- Human research is always better than rat science, know the difference
- Our genetic template for the ideal exercise and nutrition plan
- The latest neuroscience into brain health as it relates to movement
I am really excited to start you on this journey and I hope to add a lot of value to your life as a whole.
Nutrition is remarkable in its ability to have people with completely opposite views saying they have science to support completely opposite views.
Frustrating isn’t it? What are we suppose to believe?
In this training of the move driver of the five pillars of a dynamic health. Im going to debunk the myth in exercise physiology. You know, the myth, that if you work out for an hour or two a day; that your golden. Let me ask you something, would you eat one meal a day and skip the rest of the meals? what would happen if you did? You would be deficient in nutrients. You would get sick. Now do that for 20, 40, 60 years of your life.
See where I am going. You can’t only do exercise for an hour and then sit or stand in a static immobile sedentary position all day; that is killing us. Again, like everything else in science, we all disagree. So Im going to give you my perspective of human movement, not rat and animal based, but human movement and how it really relates to you. Not the rat. Not the animal. You. Their is a difference guys. But first, we have to discover the origin of human movement. And that leads us to Dynamism Biohack, The beginning of movement.
Anthropologists rely on a variety of fossil, archaeological, genetic, and linguistic clues to reconstruct how people populated the world.
Sir Arthur Keith was a Scottish anatomist and anthropologist. He was a leading figure in the study of human fossils, and later became President of the Royal Anthropological Institute. Keith was put in charge of the treasury of artifacts that were kept safe in the Museum of the Royal College of Surgeons. It was exposure to these fossils that enabled a shift in his interest from anatomy to the machinery of human evolution, and the world will be ever grateful.
While Sir Keith was one of the first anthropologists to discover the earliest Homo sapiens to our more modern scientific techniques, we have advanced our understanding of human movement patterns by looking at fossils of skulls, artifacts, DNA, culture, and language. How did our ancestors’ physique look? How often did they move? How much energy did they spend? The answer to this became apparent with the differences after the agricultural revolution. Science demonstrated that a small tribe in the Middle East about 10,000 years BC discarded their hunter-gatherer lifestyle and began domesticating animals and cultivating plants in a manner similar to farming.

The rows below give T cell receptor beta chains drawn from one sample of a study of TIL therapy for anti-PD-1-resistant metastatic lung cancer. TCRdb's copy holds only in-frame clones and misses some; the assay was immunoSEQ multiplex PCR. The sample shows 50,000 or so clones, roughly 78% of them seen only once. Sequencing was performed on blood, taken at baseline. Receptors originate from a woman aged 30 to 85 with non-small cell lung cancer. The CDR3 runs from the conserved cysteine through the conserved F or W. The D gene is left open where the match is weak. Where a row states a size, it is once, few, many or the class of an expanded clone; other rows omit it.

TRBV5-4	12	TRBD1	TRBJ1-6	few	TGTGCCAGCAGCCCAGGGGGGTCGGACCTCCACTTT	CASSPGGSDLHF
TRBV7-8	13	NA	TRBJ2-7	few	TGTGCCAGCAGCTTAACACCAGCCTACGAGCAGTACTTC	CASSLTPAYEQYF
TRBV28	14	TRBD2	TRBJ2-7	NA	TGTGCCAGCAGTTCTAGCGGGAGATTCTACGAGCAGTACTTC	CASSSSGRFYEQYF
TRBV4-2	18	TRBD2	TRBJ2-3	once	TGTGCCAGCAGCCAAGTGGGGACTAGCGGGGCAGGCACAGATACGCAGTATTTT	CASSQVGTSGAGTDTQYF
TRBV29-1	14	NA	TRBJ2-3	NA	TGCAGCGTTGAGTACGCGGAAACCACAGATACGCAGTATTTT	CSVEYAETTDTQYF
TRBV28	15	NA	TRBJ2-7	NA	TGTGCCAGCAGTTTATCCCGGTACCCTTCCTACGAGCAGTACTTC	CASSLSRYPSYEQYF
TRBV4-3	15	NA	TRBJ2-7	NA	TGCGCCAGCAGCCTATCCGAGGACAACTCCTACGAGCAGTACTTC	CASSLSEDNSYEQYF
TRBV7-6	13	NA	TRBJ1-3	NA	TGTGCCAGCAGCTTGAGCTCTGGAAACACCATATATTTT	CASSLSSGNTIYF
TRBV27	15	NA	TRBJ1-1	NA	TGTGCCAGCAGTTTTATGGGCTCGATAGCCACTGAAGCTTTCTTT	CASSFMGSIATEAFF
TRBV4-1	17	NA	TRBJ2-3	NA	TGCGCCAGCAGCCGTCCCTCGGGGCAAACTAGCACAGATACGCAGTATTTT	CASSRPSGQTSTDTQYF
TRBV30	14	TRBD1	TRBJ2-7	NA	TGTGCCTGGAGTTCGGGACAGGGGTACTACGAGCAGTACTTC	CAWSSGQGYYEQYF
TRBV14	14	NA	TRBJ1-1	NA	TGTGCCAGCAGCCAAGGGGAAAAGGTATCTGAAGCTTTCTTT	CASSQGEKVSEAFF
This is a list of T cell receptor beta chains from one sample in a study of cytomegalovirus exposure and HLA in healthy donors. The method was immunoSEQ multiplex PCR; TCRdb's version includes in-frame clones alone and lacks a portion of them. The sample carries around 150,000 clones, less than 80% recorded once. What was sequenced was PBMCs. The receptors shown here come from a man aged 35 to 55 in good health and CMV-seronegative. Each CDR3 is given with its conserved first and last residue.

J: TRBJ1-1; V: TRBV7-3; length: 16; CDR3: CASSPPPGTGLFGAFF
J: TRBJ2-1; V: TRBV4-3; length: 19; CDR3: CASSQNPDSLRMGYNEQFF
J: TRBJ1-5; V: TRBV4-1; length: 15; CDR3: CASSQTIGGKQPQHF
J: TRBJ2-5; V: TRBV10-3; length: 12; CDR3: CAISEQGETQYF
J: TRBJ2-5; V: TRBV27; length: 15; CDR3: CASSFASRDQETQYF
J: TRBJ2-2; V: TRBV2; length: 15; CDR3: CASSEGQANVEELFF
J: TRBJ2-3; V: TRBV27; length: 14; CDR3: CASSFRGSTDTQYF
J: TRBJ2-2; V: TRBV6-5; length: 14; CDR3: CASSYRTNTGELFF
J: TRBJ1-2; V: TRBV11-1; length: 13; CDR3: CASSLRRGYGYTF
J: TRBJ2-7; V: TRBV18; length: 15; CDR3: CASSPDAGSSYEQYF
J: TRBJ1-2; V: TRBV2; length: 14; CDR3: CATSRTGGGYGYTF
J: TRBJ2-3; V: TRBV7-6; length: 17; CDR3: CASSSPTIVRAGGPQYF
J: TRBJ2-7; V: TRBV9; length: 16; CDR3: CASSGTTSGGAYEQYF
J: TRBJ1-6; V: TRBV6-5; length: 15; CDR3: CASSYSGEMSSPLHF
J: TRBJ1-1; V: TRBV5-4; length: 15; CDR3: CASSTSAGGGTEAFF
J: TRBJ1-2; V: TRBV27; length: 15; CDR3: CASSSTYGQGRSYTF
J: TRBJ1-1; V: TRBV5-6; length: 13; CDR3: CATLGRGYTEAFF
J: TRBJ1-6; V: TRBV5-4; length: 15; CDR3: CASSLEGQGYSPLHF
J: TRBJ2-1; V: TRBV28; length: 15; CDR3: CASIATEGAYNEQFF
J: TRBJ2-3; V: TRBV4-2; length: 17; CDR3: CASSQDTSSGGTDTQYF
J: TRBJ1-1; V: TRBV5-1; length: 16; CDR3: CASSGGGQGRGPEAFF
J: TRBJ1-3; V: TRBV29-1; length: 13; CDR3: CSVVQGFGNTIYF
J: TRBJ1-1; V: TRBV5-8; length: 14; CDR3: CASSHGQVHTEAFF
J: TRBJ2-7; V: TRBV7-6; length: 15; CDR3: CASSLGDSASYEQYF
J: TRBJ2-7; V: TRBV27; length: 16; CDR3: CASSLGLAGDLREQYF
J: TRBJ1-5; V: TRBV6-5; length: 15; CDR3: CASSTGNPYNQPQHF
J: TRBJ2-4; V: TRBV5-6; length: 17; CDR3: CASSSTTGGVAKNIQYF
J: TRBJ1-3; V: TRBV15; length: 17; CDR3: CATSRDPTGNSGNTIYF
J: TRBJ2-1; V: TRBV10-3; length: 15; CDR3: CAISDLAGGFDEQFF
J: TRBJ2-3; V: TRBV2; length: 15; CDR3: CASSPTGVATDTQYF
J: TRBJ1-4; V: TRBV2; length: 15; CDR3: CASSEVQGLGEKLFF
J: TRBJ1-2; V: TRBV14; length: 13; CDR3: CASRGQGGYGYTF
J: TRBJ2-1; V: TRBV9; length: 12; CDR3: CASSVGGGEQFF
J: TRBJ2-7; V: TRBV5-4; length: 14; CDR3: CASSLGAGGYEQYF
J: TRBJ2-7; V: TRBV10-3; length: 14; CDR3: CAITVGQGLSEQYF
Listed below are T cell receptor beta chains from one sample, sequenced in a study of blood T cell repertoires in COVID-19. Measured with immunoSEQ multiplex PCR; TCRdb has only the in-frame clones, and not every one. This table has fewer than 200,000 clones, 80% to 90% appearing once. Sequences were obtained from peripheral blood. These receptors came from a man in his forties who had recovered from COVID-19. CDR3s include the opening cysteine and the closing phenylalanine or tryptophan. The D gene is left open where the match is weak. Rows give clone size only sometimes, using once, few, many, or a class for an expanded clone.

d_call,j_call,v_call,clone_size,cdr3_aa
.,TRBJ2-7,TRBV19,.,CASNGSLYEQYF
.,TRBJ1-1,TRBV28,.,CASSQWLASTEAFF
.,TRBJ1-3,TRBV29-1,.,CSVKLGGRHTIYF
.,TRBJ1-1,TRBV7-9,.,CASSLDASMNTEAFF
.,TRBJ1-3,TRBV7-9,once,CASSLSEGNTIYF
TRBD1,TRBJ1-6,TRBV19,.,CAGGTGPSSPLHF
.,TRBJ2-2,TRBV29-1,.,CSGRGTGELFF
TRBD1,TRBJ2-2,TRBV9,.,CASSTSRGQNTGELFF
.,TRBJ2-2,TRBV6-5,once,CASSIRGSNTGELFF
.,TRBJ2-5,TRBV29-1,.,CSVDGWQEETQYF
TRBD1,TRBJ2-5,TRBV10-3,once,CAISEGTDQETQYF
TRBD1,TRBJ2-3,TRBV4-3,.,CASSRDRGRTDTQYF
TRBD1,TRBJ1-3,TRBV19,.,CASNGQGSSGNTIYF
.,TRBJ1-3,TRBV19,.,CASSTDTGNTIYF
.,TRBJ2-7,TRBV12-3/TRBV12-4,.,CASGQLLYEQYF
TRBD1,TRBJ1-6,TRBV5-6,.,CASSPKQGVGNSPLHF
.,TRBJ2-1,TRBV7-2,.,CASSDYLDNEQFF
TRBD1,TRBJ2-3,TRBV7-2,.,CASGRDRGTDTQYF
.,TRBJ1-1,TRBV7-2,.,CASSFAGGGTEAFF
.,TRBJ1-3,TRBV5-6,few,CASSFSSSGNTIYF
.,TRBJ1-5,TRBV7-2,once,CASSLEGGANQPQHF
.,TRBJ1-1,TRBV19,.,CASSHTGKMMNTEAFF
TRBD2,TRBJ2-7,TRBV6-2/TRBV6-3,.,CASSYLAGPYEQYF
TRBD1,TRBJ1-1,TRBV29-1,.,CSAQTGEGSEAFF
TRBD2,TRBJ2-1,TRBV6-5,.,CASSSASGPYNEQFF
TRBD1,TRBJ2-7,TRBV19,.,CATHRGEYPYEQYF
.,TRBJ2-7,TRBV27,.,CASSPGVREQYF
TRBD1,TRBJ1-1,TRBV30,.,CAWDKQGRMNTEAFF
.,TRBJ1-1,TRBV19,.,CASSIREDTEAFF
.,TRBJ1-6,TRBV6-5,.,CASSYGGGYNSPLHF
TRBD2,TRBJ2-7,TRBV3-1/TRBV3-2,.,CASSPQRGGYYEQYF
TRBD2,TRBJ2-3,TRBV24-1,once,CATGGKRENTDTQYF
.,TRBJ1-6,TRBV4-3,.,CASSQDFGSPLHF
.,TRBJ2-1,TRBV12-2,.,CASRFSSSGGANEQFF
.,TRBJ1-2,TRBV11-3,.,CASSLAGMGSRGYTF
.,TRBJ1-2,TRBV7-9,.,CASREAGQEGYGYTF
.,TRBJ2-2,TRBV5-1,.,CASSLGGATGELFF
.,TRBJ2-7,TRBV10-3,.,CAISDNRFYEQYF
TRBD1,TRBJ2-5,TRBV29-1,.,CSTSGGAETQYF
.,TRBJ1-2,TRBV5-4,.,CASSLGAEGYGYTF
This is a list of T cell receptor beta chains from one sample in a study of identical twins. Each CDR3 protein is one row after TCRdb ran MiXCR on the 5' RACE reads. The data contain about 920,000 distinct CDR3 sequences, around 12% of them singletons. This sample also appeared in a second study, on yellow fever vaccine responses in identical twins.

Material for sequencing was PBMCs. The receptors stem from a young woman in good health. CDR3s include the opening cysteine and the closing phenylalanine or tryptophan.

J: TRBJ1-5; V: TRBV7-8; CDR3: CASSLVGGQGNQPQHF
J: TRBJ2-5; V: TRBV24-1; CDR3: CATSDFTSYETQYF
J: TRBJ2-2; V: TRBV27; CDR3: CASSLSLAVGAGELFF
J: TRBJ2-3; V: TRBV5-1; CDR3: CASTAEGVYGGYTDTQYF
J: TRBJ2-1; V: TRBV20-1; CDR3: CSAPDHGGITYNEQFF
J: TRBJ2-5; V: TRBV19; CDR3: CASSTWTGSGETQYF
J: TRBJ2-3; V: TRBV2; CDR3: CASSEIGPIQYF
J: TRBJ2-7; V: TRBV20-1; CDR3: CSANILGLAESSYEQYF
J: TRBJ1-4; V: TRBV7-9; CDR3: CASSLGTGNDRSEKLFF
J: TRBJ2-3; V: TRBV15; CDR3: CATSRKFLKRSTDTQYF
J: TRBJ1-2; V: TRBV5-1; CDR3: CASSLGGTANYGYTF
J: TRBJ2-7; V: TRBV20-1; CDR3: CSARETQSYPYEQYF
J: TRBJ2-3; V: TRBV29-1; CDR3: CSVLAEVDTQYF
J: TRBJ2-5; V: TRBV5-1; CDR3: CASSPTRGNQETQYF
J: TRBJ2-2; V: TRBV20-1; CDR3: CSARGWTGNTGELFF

The Middle Eastern tribe became revolutionaries as science labeled them the first peoples to plant the first seeds of agriculture. In so doing, they began following a lifestyle different than all prior humans. What started as a rebel way of life in the Middle East was ultimately adopted around the globe and eventually drove the hunter-gatherer lifestyle into extinction. Save for a few isolated tribes in Amazon rain forests and on the An-Daman Islands in the Bay of Ben-gal, un-modernized hunter-gatherer societies barely exist. Ironically, as the last of the hunter-gatherer’s cultures became endangered, modern science is coming to understand the importance of this lifestyle to the health of all humans.
Researchers determined what it must have been like to survive in the wild. It would require massive energy expenditure on a daily basis for requisite activities such as hunting game and foraging for water, social interaction, dealing with predatorial stress and gathering food.
To survive in the wild back then would have been very stressful. Again, how accurate these dates are matters not. Were not concerned here how long human civilization has lived. What we need to take home from this data is that this way of life represents the pattern of physical activity regimen for which our genome remains adapted. Accordingly, humans are highly capable of performing the great diversity of physical activity required for a hunting and gathering food in the wild. Again, the reason we need to tap into our Inner Aboriginee and live like a wild human in a civilized world.